Labour and the Libdems managed to have their spring conferences on the same weekend. A feat of organisation some would say and others, the cynics amongst us, may think it was down to a lack of communication. I'd go with the latter because no political party wants to share publicity with another.
Nick Clegg and Michael Moore spoke to the faithful in Inverness but had little of interest to say. I have to be honest - the little I did see of the Libdem leadership was only more feeble requests for the referendum to be brought forward. Congratulations must go to Caron for her debut on the Sunday Politics. She stuck hard and fast to the party line and Willie Rennie should be grateful to have such support.
Dundee should have been full to the brim with Scottish Labour supporters this weekend but that wasn't the case. This past Saturday was no busier than any normal Saturday and few people seemed to realise the leaders of Labour and Scottish Labour were coming to town. Changed days. Only a couple of decades ago most Dundonians would have shown some interest in the visit of their then rulers.
Ed Milliband and Ms Lamont didn't have much to say for themselves either, other than the usual 'we need to win back the trust of the people' and 'separation is bad for the soul'. Johann Lamont reiterated her lies about the new Forth Bridge contracts and mentioned Labour were to set up their own wee anti-independence talking shop.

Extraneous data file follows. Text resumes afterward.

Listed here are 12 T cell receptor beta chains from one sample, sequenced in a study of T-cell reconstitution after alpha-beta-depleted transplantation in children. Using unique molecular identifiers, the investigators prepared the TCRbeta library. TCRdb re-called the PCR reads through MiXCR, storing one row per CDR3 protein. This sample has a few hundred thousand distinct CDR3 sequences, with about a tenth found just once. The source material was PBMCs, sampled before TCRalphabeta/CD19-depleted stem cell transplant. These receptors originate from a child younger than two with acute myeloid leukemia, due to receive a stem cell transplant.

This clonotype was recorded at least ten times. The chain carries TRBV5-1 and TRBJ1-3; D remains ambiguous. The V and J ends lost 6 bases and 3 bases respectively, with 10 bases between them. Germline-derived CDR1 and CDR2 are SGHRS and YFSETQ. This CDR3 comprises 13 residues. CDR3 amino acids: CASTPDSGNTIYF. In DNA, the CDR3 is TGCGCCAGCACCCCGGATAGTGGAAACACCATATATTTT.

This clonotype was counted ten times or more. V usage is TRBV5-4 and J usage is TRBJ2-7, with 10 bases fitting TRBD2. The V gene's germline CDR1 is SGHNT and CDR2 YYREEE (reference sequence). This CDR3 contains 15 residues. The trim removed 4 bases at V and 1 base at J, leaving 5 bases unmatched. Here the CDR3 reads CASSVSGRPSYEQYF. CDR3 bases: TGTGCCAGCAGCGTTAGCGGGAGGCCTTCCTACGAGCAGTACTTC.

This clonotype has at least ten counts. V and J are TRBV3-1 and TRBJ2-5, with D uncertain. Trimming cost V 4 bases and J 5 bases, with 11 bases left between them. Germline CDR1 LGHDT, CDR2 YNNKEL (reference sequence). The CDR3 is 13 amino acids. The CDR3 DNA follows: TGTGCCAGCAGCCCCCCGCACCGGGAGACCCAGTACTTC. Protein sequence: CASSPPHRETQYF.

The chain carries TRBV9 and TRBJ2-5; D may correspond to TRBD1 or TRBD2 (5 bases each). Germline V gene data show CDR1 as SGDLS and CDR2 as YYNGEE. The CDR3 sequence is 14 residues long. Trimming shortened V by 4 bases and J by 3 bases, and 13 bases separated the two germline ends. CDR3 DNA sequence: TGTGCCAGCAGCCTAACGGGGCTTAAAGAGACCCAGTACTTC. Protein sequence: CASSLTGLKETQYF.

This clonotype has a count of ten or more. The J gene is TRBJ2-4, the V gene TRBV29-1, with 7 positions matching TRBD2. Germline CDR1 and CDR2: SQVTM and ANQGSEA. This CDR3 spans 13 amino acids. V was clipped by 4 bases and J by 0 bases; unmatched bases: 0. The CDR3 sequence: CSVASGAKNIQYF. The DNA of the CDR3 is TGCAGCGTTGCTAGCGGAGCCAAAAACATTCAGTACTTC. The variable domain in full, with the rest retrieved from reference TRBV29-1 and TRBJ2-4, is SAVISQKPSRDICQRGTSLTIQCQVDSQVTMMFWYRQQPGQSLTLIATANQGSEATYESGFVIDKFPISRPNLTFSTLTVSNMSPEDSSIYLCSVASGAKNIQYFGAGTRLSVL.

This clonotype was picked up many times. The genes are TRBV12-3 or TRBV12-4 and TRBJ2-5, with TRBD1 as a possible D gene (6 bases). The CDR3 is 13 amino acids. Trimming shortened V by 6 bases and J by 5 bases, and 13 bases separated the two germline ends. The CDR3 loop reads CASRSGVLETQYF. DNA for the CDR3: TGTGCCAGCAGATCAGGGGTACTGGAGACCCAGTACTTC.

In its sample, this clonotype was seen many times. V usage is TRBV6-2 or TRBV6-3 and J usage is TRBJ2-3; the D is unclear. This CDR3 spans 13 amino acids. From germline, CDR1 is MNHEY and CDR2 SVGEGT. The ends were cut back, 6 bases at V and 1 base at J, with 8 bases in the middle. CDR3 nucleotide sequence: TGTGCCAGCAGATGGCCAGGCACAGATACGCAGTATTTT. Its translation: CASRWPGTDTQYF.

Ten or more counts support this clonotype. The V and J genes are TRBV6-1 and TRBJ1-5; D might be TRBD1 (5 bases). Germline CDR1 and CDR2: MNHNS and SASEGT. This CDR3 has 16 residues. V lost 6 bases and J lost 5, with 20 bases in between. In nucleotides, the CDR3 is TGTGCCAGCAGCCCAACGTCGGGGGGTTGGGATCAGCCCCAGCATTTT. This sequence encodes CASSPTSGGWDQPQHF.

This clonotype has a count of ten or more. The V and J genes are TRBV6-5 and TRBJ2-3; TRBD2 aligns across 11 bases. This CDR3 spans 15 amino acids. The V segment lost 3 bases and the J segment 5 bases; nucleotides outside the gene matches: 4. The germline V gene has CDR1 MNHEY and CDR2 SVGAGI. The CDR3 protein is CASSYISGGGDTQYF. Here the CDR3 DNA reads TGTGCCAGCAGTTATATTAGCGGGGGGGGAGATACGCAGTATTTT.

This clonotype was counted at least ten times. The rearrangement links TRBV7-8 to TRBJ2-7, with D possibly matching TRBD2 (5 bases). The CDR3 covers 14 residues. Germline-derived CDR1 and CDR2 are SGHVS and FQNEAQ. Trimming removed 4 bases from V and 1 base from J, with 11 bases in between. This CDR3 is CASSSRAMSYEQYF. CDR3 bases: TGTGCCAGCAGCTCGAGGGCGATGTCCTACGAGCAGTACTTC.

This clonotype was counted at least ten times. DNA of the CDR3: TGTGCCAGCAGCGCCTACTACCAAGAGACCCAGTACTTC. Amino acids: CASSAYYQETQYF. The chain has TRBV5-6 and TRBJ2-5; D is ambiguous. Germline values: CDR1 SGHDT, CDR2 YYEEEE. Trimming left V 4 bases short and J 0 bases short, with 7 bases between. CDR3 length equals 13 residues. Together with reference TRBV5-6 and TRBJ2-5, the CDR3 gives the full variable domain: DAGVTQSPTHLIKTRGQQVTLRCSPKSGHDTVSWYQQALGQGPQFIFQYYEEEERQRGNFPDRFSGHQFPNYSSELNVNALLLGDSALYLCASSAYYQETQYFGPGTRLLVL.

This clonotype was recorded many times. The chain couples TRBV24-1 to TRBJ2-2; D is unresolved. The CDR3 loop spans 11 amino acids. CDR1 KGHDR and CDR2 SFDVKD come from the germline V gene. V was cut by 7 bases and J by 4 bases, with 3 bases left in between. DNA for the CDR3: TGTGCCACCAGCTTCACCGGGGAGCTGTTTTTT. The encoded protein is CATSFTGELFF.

Both Labour and the Libdems repeatedly called for the referendum to be held 'sooner rather than later' but neither party can agree on who will lead the No campaign and what its key messages should be. One message from both conferences was that any agreement still looks a long way off.
The SNP didn't escape the Sundays either with the Scotsman revealing the (alleged) murky past of one of their MSPs. Rightly, the SNP immediately suspended Bill Walker, while they investigate the matter more thoroughly. The Scotsman may have questions to answer too now that Lallands has uncovered this little piece of dusty legislation.
The weekend of politiking was overshadowed by the untimely death of QC Paul McBride who is thought to have died from natural causes in his sleep during a business trip to Lahore. His friend and fellow QC Derek Ogg described him as a 'star'. A fine tribute indeed.
1965 - 2012